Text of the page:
The Goddess Transition project began with me trying to force myself to be more healthy. If you are a human who can communicate with other humans you have probably been introduced to the “cure all” that is yoga. There is the ongoing joke that whenever someone is complaining about literally anything an annoyingly optimistic listener will ask, “have you tried yoga?”. Not. Helping.
But I am an open minded problem solver, so yes I have tried yoga. I have tried yoga over and over and over again. I have tried yoga for my mental health, my never ending crafter back pain, for my aging body that LOVES food (aka cookies). I have found that, yes, yoga helps all these issues. It does not SOLVE anything, but it does help.
Do you know what it doesn’t help with? The whole getting me to actually do-the-yoga part. Convincing myself to be healthy and take care of myself is a monumental effort. They did NOT teach us to prioritize our mental and physical health in Catholic School. Quite the opposite really, but that is a whole other story.
Which brings me to the disgusting word “Discipline”. Bleck. Just the thought of the word “Discipline” makes me want to tell someone to go fuck themselves. Whenever you read a memoir or interview or advice from a successful artist, writer, athlete, literally WHATEVER, this oddly aggressive word usually finds itself in there. It’s annoying because I am looking for inspirational guiding wisdom. Instead my gut reaction is always along the lines of, “NO YOU GO DISCIPLINE! THATS RIGHT YOU GO DIS YOUR FUCKING PLINE! YOU DON’T KNOW ME! YOU CAN’T TELL ME WHAT TO DO!”. It’s not very productive.
For me, the word “discipline” means forcing yourself to do something you don’t want to. Like taxes. Or homework. Tasks that someone else is giving you no choice to complete under a deadline because they think it is important. My whole person; brain, personality, physical reaction, responds BADLY to that. Saying procrastination results from that expectation is an understatement.
The more I researched the practice of yoga the more I realized that the, “you have no choice,” idea is the opposite of what yoga is. (I have mainly been listening to this one awesome audio book The Yoga Sutras by Nicolai Bachman that explains the science and religion behind the practice in the most soothing digestible way. But get the audio book from the library because it is $$$.)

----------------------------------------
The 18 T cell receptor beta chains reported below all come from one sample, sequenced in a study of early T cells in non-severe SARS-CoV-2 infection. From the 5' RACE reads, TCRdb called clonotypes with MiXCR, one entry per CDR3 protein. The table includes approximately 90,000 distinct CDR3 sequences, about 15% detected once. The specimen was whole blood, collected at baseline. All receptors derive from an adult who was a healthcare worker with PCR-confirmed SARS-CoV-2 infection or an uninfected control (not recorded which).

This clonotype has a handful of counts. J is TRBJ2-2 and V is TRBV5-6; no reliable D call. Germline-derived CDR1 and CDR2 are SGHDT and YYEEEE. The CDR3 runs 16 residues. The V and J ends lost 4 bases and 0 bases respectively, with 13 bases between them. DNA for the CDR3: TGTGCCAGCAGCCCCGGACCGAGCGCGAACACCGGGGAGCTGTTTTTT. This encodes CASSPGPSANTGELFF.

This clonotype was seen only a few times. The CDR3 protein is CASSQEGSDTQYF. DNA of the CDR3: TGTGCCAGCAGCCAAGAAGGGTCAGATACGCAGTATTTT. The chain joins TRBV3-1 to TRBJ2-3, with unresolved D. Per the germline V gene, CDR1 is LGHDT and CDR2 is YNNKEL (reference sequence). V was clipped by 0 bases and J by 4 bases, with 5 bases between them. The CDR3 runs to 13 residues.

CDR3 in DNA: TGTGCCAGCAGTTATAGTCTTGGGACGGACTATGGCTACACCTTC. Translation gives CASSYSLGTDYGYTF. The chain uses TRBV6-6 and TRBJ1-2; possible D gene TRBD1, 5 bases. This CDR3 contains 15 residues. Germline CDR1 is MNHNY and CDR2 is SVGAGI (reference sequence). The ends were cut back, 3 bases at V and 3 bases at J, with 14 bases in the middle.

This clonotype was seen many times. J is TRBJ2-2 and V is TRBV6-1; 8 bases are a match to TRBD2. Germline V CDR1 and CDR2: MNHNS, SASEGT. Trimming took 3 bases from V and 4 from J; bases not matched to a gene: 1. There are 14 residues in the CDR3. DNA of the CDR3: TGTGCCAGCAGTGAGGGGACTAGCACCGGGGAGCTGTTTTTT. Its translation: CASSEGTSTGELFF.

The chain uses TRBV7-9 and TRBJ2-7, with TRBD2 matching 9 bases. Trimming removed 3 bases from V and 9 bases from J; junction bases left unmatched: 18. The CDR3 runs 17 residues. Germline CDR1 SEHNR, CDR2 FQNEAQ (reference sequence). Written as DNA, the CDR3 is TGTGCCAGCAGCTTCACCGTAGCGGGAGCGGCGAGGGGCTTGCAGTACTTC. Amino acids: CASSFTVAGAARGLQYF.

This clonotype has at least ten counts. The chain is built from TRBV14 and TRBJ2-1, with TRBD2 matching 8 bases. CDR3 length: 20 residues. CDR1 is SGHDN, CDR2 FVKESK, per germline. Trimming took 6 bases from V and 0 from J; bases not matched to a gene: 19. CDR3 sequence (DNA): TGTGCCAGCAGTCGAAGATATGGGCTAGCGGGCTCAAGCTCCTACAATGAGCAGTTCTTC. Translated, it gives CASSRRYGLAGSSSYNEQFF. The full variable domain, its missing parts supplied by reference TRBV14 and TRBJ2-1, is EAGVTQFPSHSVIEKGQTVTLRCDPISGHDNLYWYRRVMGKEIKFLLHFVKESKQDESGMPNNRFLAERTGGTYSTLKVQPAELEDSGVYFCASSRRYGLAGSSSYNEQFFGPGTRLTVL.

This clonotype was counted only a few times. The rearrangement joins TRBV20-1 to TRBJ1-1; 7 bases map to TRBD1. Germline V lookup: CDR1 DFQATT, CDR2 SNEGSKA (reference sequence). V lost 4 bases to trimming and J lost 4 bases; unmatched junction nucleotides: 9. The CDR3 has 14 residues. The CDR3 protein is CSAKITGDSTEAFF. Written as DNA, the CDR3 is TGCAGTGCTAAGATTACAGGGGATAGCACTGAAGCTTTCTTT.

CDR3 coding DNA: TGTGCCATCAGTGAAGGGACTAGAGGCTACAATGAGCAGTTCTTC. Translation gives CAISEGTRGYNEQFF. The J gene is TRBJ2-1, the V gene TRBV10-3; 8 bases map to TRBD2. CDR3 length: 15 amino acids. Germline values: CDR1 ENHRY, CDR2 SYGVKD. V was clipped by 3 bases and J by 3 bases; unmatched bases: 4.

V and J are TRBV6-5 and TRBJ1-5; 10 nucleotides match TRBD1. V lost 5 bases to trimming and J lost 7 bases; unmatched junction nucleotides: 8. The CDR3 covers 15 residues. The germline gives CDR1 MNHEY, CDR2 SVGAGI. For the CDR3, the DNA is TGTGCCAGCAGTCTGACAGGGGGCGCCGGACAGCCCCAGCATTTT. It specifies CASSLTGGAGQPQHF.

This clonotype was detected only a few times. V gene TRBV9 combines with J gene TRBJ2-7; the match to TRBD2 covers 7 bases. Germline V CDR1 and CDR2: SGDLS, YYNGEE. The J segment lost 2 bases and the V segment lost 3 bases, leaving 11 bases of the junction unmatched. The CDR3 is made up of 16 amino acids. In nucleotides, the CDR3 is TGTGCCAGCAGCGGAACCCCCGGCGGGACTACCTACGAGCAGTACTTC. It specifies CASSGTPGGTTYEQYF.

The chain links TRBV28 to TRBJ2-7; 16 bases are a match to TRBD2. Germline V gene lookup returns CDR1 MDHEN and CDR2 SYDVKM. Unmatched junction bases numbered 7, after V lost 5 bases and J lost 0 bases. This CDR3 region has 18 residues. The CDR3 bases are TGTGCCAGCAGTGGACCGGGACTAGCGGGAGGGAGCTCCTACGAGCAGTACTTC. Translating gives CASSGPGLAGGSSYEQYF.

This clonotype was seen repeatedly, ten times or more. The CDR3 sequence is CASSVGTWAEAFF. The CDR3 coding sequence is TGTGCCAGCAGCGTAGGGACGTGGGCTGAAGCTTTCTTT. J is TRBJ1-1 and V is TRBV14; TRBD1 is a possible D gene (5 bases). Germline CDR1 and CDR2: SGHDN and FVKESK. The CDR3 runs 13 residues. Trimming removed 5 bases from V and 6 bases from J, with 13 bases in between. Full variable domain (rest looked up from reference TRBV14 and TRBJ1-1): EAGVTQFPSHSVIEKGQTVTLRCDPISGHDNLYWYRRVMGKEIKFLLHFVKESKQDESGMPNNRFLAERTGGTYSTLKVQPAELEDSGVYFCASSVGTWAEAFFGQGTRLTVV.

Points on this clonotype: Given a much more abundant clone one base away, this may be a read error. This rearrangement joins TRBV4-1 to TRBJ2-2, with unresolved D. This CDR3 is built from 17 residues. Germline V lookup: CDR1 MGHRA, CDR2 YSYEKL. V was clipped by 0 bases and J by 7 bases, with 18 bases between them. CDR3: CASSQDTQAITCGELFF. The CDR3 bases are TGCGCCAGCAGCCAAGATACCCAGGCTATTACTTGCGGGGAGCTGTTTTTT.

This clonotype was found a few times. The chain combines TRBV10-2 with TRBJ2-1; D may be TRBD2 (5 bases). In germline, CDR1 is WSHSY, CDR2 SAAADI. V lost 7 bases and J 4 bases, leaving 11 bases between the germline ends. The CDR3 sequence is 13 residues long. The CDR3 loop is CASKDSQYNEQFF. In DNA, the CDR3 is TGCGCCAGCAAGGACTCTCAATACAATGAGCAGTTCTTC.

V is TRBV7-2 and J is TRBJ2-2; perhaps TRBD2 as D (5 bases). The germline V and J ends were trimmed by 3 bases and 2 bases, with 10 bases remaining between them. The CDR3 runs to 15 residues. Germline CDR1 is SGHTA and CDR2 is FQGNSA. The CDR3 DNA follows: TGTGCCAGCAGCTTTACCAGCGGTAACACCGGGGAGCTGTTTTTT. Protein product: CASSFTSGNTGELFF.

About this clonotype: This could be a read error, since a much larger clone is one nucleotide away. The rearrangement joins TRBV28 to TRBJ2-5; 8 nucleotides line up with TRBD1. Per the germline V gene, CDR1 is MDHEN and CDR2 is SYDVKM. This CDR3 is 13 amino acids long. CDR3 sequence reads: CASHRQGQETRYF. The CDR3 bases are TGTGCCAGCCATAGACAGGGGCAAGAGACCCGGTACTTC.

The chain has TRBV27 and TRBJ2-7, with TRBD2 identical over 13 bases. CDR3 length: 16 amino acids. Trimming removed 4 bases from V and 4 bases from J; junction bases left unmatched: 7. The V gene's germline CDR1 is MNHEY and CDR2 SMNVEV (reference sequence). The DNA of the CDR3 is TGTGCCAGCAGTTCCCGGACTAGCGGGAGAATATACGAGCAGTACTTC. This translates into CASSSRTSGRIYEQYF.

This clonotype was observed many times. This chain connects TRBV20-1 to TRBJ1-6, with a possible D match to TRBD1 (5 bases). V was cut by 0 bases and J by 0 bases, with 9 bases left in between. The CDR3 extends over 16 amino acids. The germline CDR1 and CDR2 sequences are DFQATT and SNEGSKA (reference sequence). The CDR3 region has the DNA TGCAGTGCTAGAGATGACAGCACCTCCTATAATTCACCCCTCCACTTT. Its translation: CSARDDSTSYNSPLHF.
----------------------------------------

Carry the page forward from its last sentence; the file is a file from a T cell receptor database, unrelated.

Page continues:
There is no, “DROP AND GIVE ME 20 AND RUN UNTIL YOU VOMIT OR ELSE”, in yoga. The yoga version would be communicated in a calm soothing tone that suggests, “Planks have many positive effects on the body, make sure to do this position to your comfort level, listen to your body, and don’t forget to breathe. Always be mindful of the breath. Focusing on it’s life giving, cleansing force.”
Ya. Discipline is not going to work for me or for yoga.
Let’s talk about healthy habits. Specifically what is a samskara. I am just going to copy and paste someone smarter than me explaining this, because to say I am NOT a yogi is a vast understatement.
“The word samskara comes from the Sanskrit sam (complete or joined together) and kara (action, cause, or doing). In addition to being generalized patterns, samskaras are individual impressions, ideas, or actions; taken together, our samskaras make up our conditioning. Repeating samskaras reinforces them, creating a groove that is difficult to resist. Samskaras can be positive—imagine the selfless acts of Mother Theresa. They can also be negative, as in the self-lacerating mental patterns that underlie low self-esteem and self-destructive relationships. The negative samskaras are what hinder our positive evolution.”
I love the way Nicolai talks about samskaras in his book. The way he describes it makes me think of garden furrows. The more you repeat a behavior the deeper you dig that furrow, whether it is bad or good. Then when you want to change or replace it, the deeper the furrow is, the harder it is to change. A lot of negative samskaras are caused by deep emotional scars. That is why it is the only word I can remember from the 3/4 of his book that I have listened to. “skaras” sounds like “scars” to me.
Yoga is definitely about repetition, but not through force. Through compassion and understanding. Creating new healthy furrows is hard. It takes energy and focus. When I start to do yoga the first 15min (at least) is full of my inner negative dialog, “why am I doing this, this is stupid and boring, I could be doing something else useful, I hate this, so useless”. I would try and fight this voice, but I still could not create a consistent practice by myself. Despite how good I felt post-yoga.
By learning more about yoga, I learned there was nothing wrong with my negative loop. Almost everyone has their own version. Yoga isn’t about fighting it but trying to replace that negative loop with something healthier. I thought the negative dialog was a distraction preventing me from doing yoga but it is actually the reason TO DO yoga.
It definitely hasn’t made anything easier knowing this. But it has changed my perspective on my goals. Before I would force myself to do an hour of yoga every 3 months (when my back pain got too unbearable) and beat myself up for not doing it more often. Now I don’t think of yoga as a physical activity. The positive physical results are a lovely side effect. One of Nicolai’s examples was that a gymnast could do a perfect asana flow, hit every position and have perfect form, but that doesn’t mean she is actually good at practicing yoga. It is so much more than just the physical movements.
Now I am trying to be gentle with myself and do 15 minutes of yoga every other day. It is about the breath and slowly changing my state of mind by trying to create new furrows. Hopefully that will lead me to fostering a more sustainable healthy mind and body? Let’s see how it goes ;).